How Shakespeare Was Used: Echoes of John Henry Newman's Idea of Literature in Joyce

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Abstract

[Autom. eng. transl.] Two years before being appointed Rector of the Catholic University in Dublin (1854), Cardinal John Henry Newman delivered a series of lectures on education, later on in the Idea of a University (1852-1873) specifically concerned with literature. Some ideas put forth by Newman in that lecture re-sound in a very distinct way in Joyce's Drama and Life and in the "Scylla and Charybdis" episode of Ulysses. In this paper I will pro-ceed to outline such textual "echoes" after a short exposition of New-man's themes and motifs. Newman's lecture is a source of inspiration for his theory on Hamlet, and a main inspiration for his experimentation with sound in Finnegans Wake. In fact, Joyce drew directly from Newman his famous state of mind about Finnegans Wake, that the book was intended for "the ear" (Pindar 2004: 106), a statement curi-ously echoing Newman (1912 : 7): "[literature] addresses itself, in its primary idea, to the ear, not to the eye".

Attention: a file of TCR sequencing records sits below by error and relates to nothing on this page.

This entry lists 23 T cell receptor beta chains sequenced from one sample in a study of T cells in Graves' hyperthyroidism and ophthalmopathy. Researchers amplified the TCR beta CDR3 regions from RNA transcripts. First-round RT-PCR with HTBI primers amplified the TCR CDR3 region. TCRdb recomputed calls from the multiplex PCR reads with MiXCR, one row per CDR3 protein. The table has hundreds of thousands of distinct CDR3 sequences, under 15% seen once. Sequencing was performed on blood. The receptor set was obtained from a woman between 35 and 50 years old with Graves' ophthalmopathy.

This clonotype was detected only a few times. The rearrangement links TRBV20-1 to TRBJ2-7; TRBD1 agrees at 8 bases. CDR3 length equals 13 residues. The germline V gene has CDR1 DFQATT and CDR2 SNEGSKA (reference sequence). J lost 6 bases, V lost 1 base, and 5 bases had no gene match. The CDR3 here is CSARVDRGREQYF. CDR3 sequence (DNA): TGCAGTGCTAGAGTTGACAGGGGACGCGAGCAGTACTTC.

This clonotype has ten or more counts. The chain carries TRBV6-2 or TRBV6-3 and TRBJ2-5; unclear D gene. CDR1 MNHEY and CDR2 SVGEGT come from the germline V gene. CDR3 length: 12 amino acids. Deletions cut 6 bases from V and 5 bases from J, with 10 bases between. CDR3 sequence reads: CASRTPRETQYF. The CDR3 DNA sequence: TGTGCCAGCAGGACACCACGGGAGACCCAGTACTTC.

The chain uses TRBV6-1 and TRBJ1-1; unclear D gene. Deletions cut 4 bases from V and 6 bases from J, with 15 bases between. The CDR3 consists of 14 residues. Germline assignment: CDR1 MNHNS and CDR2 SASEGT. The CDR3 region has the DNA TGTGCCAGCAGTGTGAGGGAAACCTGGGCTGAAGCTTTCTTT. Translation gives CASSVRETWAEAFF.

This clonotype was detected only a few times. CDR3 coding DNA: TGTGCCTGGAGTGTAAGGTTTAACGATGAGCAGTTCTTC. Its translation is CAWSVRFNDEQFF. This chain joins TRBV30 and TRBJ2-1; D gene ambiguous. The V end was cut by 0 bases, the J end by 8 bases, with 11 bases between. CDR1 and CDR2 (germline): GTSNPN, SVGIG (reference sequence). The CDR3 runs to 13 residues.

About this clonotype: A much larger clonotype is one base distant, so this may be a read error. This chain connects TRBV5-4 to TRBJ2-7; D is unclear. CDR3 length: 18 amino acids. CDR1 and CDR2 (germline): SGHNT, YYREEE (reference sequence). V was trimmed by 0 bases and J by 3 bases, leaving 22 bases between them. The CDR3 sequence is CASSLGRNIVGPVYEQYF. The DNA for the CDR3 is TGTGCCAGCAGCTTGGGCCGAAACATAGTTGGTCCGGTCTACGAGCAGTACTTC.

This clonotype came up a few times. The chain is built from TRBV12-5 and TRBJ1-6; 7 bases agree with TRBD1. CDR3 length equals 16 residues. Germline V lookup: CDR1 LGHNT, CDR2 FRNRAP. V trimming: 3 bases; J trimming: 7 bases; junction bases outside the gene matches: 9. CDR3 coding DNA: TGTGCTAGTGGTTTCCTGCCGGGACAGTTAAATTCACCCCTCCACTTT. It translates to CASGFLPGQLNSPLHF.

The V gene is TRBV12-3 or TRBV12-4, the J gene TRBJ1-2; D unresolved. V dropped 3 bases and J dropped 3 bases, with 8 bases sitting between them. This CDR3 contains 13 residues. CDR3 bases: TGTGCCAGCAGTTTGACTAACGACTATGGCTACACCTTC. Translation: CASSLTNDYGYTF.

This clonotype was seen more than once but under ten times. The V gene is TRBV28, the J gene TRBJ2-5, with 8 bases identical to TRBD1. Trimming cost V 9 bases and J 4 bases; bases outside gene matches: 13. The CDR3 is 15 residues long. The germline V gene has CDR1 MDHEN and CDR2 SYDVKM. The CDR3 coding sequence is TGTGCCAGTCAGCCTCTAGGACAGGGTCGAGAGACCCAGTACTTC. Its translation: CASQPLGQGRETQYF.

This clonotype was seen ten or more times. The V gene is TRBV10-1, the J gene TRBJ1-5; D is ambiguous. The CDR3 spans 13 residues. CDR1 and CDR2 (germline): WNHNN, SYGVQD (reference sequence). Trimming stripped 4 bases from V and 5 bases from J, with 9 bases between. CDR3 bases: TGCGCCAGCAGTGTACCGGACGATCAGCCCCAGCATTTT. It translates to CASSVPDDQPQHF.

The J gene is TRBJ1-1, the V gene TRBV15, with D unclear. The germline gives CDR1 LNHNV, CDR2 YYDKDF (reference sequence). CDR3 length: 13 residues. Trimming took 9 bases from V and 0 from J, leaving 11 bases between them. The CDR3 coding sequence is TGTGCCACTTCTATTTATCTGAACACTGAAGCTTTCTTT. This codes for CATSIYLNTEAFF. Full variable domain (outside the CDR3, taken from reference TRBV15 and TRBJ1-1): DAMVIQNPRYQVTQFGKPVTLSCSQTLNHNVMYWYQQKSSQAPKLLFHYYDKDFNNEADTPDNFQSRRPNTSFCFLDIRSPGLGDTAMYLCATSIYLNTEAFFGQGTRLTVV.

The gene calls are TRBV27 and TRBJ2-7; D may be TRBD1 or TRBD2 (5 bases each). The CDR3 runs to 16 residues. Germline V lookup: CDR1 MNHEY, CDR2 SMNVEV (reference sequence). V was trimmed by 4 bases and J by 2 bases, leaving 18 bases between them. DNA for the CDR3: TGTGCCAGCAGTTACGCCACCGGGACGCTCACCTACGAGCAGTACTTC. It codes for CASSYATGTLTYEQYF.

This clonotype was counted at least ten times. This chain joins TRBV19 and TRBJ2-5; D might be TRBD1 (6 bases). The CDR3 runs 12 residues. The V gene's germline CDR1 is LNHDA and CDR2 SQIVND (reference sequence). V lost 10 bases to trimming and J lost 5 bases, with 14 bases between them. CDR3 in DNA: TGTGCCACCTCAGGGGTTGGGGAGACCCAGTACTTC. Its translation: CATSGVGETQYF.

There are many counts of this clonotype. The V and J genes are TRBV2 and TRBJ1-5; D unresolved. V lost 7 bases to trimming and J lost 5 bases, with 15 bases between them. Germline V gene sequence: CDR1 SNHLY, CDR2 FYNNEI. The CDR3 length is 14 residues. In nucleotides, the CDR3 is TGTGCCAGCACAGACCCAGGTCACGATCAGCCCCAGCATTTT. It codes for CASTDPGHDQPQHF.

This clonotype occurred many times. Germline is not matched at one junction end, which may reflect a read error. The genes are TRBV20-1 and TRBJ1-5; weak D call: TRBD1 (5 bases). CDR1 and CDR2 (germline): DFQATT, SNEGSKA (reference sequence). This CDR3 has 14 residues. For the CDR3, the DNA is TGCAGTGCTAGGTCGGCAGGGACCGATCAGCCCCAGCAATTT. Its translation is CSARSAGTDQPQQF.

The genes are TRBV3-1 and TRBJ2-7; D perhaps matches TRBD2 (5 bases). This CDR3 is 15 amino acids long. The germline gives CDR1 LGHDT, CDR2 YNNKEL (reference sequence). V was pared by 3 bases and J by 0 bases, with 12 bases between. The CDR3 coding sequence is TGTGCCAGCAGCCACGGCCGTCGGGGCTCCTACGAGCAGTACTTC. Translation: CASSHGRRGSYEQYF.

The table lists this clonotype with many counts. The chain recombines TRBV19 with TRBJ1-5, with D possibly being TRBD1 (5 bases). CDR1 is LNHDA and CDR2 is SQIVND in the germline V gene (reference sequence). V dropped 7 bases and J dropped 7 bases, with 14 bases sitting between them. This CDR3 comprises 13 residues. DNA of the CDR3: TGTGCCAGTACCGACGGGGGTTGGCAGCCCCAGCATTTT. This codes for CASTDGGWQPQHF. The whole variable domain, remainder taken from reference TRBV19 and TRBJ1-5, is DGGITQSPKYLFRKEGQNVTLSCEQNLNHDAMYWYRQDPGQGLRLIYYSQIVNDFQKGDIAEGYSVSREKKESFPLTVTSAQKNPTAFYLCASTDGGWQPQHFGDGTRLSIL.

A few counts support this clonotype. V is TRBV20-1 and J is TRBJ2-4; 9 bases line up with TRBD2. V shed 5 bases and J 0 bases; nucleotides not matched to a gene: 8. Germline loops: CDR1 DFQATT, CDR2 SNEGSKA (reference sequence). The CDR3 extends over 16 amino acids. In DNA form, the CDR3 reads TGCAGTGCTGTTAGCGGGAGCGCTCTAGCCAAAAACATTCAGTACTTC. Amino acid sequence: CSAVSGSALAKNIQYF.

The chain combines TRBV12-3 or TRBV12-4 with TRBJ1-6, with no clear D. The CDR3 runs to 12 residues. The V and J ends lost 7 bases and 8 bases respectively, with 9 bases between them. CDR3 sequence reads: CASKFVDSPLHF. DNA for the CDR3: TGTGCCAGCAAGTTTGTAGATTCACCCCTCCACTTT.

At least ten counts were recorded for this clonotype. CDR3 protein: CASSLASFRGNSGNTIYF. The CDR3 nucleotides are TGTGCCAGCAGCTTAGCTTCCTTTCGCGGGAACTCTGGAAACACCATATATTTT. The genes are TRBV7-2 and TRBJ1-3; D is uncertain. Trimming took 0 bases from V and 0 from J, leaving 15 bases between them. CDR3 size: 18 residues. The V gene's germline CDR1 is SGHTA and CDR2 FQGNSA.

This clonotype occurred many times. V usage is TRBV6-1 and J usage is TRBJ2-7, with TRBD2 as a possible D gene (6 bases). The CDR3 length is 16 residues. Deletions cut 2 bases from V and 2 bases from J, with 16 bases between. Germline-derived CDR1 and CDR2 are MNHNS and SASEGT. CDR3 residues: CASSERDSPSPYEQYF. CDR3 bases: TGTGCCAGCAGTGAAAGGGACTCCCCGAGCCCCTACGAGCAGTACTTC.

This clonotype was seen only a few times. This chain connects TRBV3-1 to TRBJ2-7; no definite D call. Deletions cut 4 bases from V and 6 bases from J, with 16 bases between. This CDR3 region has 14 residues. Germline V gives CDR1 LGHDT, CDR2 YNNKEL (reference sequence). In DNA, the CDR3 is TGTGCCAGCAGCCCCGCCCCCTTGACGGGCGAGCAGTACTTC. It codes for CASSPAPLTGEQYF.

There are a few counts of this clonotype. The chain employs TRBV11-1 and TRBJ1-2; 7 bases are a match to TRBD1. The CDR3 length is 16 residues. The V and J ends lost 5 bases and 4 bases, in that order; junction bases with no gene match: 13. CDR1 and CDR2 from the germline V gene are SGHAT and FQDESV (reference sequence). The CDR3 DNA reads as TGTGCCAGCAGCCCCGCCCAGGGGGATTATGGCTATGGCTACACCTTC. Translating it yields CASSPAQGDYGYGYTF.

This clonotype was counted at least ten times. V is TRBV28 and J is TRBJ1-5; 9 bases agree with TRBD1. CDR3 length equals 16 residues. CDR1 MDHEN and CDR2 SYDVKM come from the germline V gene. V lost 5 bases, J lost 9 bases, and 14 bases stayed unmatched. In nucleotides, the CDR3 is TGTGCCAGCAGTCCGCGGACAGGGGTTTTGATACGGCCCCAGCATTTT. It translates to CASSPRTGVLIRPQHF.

Original languageEnglish
Pages (from-to)97-112
Number of pages16
JournalJOYCE STUDIES IN ITALY
Publication statusPublished - 2016

Keywords

  • James Joyce, John Henry Newman, Shakespeare, Literary Theory, Ulysses, The Idea of a University

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